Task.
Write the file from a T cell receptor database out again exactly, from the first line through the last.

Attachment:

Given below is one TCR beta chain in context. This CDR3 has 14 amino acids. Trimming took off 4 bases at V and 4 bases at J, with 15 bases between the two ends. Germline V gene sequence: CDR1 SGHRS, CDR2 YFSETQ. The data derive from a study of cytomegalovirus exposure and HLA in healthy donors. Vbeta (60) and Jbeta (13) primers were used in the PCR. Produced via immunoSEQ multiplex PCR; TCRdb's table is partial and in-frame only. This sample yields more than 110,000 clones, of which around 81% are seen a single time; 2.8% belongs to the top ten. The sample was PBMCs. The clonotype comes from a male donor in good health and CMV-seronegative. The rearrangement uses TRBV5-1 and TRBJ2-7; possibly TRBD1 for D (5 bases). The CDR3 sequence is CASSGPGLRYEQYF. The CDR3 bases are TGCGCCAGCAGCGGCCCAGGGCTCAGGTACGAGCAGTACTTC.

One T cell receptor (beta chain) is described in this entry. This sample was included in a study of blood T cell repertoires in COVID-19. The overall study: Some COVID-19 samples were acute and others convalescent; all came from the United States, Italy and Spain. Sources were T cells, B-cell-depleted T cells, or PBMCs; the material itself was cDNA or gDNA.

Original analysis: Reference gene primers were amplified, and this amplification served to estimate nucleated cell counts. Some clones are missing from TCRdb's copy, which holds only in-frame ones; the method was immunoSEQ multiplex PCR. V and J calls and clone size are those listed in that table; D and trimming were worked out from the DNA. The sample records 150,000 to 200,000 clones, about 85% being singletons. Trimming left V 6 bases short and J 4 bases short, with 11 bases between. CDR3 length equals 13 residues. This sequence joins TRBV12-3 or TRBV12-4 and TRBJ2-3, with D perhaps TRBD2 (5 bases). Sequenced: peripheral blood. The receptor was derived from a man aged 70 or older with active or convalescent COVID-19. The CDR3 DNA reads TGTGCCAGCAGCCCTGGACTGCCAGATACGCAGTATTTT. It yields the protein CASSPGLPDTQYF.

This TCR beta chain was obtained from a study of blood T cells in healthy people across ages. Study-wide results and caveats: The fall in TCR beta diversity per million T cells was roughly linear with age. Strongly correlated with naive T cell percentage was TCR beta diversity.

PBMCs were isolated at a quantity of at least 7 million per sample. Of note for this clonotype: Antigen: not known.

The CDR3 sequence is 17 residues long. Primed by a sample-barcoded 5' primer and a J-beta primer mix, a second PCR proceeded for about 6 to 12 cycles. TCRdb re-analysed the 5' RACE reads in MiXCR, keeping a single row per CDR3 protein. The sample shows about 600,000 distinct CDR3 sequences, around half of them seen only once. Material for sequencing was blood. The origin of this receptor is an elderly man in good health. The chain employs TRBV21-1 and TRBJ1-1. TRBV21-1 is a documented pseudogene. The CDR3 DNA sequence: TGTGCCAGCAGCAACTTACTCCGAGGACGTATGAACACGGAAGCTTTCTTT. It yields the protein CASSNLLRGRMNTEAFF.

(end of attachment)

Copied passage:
Given below is one TCR beta chain in context. This CDR3 has 14 amino acids. Trimming took off 4 bases at V and 4 bases at J, with 15 bases between the two ends. Germline V gene sequence: CDR1 SGHRS, CDR2 YFSETQ. The data derive from a study of cytomegalovirus exposure and HLA in healthy donors. Vbeta (60) and Jbeta (13) primers were used in the PCR. Produced via immunoSEQ multiplex PCR; TCRdb's table is partial and in-frame only. This sample yields more than 110,000 clones, of which around 81% are seen a single time; 2.8% belongs to the top ten. The sample was PBMCs. The clonotype comes from a male donor in good health and CMV-seronegative. The rearrangement uses TRBV5-1 and TRBJ2-7; possibly TRBD1 for D (5 bases). The CDR3 sequence is CASSGPGLRYEQYF. The CDR3 bases are TGCGCCAGCAGCGGCCCAGGGCTCAGGTACGAGCAGTACTTC.

One T cell receptor (beta chain) is described in this entry. This sample was included in a study of blood T cell repertoires in COVID-19. The overall study: Some COVID-19 samples were acute and others convalescent; all came from the United States, Italy and Spain. Sources were T cells, B-cell-depleted T cells, or PBMCs; the material itself was cDNA or gDNA.

Original analysis: Reference gene primers were amplified, and this amplification served to estimate nucleated cell counts. Some clones are missing from TCRdb's copy, which holds only in-frame ones; the method was immunoSEQ multiplex PCR. V and J calls and clone size are those listed in that table; D and trimming were worked out from the DNA. The sample records 150,000 to 200,000 clones, about 85% being singletons. Trimming left V 6 bases short and J 4 bases short, with 11 bases between. CDR3 length equals 13 residues. This sequence joins TRBV12-3 or TRBV12-4 and TRBJ2-3, with D perhaps TRBD2 (5 bases). Sequenced: peripheral blood. The receptor was derived from a man aged 70 or older with active or convalescent COVID-19. The CDR3 DNA reads TGTGCCAGCAGCCCTGGACTGCCAGATACGCAGTATTTT. It yields the protein CASSPGLPDTQYF.

This TCR beta chain was obtained from a study of blood T cells in healthy people across ages. Study-wide results and caveats: The fall in TCR beta diversity per million T cells was roughly linear with age. Strongly correlated with naive T cell percentage was TCR beta diversity.

PBMCs were isolated at a quantity of at least 7 million per sample. Of note for this clonotype: Antigen: not known.

The CDR3 sequence is 17 residues long. Primed by a sample-barcoded 5' primer and a J-beta primer mix, a second PCR proceeded for about 6 to 12 cycles. TCRdb re-analysed the 5' RACE reads in MiXCR, keeping a single row per CDR3 protein. The sample shows about 600,000 distinct CDR3 sequences, around half of them seen only once. Material for sequencing was blood. The origin of this receptor is an elderly man in good health. The chain employs TRBV21-1 and TRBJ1-1. TRBV21-1 is a documented pseudogene. The CDR3 DNA sequence: TGTGCCAGCAGCAACTTACTCCGAGGACGTATGAACACGGAAGCTTTCTTT. It yields the protein CASSNLLRGRMNTEAFF.